Western gray squirrels occupy oak woodlands, oak savannas, and mixed oak-pine-fir woodlands. They prefer older oak trees with large limbs and continuous canopy cover to facilitate movement.
Major threats include habitat loss, alteration, and fragmentation. Vegetation changes due to fire suppression and residential and urban development are among these impacts. Populations may also be adversely affected by road mortality and damage control efforts.
Assess distribution and trends. Increase understanding of general ecology. Evaluate competition and other impacts from non-native squirrels. Assess dispersal patterns and the need for canopy travel corridors. Evaluate potential for reintroduction into unoccupied sites.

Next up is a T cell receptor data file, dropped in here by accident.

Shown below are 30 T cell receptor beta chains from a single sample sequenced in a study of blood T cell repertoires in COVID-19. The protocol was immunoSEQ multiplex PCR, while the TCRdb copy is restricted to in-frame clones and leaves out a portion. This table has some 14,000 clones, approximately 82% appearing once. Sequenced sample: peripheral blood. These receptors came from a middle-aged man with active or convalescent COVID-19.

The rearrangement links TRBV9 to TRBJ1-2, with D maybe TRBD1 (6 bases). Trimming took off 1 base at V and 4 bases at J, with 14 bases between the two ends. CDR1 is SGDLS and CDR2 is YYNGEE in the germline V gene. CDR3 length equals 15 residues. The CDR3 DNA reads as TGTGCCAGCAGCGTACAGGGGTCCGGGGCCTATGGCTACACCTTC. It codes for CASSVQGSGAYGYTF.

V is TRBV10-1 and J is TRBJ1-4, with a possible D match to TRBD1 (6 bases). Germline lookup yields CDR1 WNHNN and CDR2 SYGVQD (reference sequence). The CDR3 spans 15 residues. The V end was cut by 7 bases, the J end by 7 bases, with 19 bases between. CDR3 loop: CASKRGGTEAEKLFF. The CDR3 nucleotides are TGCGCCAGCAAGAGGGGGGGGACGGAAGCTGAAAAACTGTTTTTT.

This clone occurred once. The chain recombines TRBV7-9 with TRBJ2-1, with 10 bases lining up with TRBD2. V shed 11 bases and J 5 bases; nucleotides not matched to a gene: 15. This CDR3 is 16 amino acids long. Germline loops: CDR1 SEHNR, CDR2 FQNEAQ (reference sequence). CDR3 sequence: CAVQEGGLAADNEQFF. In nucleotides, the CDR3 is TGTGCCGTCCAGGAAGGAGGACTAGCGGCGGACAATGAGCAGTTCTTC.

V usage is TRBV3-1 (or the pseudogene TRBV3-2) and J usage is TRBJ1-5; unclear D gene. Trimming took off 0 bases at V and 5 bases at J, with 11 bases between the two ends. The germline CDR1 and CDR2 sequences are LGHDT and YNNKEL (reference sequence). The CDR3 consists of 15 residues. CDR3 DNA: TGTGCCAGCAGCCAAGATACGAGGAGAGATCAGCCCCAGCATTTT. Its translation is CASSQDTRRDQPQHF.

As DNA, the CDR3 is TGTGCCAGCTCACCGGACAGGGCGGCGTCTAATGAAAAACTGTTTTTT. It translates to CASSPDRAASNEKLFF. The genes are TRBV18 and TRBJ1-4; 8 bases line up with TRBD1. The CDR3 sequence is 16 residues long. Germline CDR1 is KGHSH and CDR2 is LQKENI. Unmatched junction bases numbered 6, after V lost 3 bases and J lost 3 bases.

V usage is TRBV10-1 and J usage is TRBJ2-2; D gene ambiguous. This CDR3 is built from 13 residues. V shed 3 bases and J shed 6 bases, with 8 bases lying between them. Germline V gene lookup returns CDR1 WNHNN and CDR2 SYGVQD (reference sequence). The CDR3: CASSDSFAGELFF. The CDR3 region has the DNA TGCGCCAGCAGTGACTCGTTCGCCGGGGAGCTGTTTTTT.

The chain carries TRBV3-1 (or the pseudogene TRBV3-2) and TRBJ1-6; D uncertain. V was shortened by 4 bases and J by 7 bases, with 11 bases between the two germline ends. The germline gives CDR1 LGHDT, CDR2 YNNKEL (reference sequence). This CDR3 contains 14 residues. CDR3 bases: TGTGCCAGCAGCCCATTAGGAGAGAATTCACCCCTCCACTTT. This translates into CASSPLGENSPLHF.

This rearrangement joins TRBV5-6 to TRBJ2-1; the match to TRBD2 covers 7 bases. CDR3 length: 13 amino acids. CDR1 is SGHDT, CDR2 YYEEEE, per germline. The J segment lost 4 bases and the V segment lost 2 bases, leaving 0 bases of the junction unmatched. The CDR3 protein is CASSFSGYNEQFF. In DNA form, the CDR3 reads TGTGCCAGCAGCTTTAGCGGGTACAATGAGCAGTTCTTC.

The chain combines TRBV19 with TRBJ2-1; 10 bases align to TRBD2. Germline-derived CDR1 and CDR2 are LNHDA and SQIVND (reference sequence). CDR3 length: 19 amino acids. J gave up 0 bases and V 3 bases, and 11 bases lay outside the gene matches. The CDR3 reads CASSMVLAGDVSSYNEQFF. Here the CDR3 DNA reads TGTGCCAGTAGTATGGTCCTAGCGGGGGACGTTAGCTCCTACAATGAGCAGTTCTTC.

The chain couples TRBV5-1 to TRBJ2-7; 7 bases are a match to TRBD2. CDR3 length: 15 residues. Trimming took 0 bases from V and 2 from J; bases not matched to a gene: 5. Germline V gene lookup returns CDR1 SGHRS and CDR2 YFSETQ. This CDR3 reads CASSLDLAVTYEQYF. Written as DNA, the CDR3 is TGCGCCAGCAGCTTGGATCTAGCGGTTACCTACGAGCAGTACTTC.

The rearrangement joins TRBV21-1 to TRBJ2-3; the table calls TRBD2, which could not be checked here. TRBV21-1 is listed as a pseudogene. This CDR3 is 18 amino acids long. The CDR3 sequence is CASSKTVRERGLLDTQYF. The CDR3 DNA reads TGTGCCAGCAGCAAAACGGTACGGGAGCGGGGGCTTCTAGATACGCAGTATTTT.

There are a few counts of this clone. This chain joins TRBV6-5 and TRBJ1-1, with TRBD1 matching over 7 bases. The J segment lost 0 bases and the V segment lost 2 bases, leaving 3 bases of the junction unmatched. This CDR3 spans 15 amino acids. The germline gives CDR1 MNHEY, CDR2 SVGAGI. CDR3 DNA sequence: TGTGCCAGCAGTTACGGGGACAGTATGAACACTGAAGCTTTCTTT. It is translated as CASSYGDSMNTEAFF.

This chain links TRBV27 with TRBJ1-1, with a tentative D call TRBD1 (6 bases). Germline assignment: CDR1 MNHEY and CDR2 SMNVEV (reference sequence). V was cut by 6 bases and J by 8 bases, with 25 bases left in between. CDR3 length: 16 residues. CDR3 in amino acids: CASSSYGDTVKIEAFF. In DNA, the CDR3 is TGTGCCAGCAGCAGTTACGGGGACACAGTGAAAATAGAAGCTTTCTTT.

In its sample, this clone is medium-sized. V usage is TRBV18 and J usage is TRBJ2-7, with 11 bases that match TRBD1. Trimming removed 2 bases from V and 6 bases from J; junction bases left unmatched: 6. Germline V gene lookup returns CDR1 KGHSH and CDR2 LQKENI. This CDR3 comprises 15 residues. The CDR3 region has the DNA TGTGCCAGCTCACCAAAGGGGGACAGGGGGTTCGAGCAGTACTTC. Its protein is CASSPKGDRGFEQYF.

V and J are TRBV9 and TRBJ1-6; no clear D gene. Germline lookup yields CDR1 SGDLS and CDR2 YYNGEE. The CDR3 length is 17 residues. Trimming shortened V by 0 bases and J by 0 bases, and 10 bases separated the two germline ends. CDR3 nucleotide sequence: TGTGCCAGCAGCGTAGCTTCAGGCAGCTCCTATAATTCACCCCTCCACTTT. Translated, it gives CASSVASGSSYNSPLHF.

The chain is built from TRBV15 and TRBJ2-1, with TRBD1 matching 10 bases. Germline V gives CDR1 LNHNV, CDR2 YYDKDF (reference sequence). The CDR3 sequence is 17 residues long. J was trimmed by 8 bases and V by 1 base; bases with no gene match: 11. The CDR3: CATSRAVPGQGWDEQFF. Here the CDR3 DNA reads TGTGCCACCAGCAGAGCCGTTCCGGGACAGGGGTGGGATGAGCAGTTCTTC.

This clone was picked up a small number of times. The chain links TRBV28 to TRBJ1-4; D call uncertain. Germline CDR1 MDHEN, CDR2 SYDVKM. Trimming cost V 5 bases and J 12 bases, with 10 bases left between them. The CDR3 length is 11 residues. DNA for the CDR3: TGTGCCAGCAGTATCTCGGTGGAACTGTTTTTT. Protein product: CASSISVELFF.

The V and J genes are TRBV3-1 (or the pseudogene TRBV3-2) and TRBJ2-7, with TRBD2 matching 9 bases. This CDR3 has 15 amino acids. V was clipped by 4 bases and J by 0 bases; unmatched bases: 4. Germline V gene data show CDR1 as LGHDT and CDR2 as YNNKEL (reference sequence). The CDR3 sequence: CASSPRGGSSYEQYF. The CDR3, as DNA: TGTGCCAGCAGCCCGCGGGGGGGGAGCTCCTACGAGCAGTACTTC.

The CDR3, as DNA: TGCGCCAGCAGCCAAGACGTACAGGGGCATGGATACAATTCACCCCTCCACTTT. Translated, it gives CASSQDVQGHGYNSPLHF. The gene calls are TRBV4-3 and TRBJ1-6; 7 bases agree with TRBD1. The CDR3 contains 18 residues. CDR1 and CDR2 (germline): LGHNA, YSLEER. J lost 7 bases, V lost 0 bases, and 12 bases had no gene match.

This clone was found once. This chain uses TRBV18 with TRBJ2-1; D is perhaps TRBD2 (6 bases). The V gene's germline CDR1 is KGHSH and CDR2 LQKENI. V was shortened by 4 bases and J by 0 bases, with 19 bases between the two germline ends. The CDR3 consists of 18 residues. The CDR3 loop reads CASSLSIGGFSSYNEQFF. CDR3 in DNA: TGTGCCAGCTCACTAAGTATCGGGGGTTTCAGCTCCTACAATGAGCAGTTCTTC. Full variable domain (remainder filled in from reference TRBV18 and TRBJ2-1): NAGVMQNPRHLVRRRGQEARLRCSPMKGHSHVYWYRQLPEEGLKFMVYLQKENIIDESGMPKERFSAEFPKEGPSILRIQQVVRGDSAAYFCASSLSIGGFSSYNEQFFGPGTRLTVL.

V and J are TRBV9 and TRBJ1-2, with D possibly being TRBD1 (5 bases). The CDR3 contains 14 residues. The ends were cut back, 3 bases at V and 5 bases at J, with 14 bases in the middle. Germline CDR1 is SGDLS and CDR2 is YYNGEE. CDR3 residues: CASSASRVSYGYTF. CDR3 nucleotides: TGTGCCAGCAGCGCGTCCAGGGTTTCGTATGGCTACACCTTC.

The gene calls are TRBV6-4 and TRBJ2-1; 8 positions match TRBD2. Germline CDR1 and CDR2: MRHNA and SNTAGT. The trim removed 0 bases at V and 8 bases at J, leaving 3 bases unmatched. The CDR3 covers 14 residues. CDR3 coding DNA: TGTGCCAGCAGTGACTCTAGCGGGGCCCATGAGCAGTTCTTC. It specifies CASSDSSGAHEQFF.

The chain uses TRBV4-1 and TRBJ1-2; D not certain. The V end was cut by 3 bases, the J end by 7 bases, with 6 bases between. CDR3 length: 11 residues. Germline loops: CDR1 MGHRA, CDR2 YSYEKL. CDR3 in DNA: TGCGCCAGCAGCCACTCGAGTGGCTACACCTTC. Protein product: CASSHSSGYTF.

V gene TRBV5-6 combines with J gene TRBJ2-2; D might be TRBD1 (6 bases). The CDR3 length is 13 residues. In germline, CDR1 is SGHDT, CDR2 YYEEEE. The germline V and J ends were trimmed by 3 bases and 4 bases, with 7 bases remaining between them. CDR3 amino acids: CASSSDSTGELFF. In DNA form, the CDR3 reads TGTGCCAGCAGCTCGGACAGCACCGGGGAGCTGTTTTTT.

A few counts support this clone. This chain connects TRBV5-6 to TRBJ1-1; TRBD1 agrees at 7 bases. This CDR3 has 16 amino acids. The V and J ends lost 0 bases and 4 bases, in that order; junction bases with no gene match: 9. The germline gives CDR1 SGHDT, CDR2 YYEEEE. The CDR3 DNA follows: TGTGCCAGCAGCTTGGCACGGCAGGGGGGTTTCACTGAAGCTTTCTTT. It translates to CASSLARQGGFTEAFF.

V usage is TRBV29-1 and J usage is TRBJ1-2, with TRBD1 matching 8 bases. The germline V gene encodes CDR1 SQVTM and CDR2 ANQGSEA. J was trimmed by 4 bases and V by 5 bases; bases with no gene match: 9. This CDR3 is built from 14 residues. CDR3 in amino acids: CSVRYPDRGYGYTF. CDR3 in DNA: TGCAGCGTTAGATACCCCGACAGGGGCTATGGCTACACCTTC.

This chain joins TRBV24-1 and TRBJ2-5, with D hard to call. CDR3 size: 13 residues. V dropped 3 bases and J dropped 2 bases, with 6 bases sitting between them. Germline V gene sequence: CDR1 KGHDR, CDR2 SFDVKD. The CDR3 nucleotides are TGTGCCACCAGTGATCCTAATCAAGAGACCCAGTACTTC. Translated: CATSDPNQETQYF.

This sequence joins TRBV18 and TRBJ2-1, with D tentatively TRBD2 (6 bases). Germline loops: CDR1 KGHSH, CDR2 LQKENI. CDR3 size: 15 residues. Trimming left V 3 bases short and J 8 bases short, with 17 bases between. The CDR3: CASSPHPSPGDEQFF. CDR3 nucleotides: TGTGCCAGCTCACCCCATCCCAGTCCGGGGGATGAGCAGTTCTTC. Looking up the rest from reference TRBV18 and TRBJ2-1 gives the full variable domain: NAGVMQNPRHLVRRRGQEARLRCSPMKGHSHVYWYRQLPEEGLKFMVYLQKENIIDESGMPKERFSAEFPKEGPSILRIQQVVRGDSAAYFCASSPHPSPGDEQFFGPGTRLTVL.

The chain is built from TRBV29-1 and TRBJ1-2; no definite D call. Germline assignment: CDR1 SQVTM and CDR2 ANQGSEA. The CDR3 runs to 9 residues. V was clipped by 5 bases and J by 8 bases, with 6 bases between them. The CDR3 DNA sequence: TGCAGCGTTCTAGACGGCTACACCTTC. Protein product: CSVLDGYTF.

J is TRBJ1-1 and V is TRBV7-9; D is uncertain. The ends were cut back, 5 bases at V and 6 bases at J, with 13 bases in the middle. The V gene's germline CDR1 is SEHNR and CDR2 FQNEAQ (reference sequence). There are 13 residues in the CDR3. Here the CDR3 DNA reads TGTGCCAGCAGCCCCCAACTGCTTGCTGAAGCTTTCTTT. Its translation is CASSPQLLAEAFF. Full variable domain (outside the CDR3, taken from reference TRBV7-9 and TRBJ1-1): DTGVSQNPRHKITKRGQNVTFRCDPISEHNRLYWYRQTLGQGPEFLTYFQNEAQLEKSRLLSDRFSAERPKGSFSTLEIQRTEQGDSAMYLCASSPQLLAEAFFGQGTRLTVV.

Work with private landowners to maintain and restore oak and mixed oak-pine-fir woodlands, especially large patches. Work with landowners experiencing damage to trap/relocate squirrels. Maintain continuous canopy within 200 feet of nest sites. Maintain or plant mast species, such as Oregon white oak and California hazel. Maintain older trees with large limbs.